Charlemagne was easily one of the most fascinating figures of Western civilization, as well as the most heroic and romantic. The 47 years of his reign marked some of the most significant and far reaching events of the Middle Ages. Undoubtedly, it was his enlightened vision for Europe that resulted in the Carolingian Renaissance, a period of cultural flowering that never really ceased to develop, and which led in a straight line directly to that period of astonishing achievement we now call the High Gothic. It is almost impossible to conceive what Europe might have been like without him. Indeed, even in the 21st century, we still hear the echoes of his deeds in the historical events that unfold today.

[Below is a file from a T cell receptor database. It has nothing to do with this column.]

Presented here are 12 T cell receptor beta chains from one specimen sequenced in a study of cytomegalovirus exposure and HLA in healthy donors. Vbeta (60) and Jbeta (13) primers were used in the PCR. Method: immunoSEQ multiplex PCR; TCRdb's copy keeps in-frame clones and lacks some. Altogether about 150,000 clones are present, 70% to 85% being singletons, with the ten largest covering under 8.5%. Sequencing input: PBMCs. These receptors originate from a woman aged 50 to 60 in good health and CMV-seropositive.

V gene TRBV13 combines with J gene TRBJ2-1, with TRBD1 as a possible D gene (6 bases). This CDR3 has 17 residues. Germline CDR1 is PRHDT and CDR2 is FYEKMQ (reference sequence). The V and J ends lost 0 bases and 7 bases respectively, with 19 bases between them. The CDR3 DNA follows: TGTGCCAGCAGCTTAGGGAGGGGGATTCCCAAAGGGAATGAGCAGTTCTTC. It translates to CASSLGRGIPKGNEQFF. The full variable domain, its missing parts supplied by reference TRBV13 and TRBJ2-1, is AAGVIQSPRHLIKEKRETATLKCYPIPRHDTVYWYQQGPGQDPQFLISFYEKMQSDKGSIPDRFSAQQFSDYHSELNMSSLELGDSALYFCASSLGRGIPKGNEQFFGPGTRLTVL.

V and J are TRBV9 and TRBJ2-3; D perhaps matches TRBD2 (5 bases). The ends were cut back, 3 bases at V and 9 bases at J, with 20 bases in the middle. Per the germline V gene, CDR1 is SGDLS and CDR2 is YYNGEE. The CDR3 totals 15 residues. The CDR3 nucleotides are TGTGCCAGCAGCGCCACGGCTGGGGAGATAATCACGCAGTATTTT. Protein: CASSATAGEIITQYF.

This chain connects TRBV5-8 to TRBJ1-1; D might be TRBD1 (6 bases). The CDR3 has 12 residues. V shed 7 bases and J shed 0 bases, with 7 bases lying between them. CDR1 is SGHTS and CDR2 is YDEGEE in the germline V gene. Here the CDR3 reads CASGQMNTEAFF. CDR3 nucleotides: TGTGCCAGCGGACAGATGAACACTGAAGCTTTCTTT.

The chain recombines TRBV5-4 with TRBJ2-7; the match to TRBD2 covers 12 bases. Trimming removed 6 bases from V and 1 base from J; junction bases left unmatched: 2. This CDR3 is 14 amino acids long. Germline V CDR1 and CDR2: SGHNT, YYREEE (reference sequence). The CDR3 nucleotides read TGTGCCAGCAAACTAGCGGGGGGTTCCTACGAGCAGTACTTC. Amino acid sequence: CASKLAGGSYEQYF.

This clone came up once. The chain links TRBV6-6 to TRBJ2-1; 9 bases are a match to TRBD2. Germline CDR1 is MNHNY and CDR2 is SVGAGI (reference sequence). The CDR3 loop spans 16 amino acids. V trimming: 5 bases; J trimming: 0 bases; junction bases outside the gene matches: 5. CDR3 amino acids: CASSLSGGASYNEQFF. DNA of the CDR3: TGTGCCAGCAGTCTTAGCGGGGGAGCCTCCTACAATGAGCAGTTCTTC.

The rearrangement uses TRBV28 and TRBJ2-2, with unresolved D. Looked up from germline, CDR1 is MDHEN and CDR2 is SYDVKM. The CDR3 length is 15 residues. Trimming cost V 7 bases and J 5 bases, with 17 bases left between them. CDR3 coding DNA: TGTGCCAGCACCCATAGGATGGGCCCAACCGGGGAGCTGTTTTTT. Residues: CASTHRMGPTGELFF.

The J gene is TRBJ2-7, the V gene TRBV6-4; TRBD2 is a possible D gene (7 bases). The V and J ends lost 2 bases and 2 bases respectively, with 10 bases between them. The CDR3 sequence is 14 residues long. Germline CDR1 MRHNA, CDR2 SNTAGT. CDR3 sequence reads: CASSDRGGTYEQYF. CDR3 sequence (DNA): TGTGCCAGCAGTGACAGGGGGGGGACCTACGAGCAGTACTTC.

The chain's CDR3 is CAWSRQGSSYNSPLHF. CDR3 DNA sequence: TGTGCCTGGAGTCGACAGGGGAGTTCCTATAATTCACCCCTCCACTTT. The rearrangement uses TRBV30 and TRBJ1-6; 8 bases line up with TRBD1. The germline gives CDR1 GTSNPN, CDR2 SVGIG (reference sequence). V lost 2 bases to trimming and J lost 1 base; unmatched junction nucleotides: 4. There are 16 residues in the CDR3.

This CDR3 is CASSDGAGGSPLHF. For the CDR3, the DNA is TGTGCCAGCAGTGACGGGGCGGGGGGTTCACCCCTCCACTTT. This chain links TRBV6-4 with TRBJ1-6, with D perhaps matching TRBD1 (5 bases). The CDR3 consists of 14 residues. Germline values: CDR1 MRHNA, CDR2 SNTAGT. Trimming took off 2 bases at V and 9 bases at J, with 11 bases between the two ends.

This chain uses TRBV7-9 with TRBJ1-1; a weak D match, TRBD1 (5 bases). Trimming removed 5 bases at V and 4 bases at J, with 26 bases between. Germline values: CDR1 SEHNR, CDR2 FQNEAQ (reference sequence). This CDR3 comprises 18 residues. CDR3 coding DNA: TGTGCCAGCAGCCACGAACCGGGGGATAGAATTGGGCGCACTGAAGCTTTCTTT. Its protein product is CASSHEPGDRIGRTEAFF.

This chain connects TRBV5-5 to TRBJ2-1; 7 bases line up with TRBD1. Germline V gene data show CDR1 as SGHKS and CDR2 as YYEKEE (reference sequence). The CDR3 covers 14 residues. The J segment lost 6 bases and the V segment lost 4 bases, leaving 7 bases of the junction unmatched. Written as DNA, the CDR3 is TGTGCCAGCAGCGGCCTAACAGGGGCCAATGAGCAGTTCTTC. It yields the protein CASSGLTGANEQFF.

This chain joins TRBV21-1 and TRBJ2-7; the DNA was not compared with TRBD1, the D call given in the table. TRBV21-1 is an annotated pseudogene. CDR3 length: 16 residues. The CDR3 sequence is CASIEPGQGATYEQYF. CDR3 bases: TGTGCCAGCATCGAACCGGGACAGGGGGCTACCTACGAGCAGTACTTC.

We follow the young king in his early years as he assumes control over a divided kingdom, as co-ruler of the Germanic Franks along with his brother Carloman. When Carloman dies, Charlemagne assumes sole possession of the crown and immediately begins his expansionist policy, first subduing the Lombards in Italy, then taking on the savage, pagan Saxons. As his empire grows, Charlemagne proves himself a genius at military and civil administration.
The Byzantine Emperor and Caliph of Bagdad held him in high esteem and acknowledged him as the successor to the western Roman emperors. But it was his great Christian faith and compassion that marked him out for greatness. As a fervent Christian, it was Charlemagne more than anyone else who charted the course of the church. As never before or since, Charlemagne held an empire in thrall as both its temporal and spiritual leader. He was one of the greatest men of his or any other age.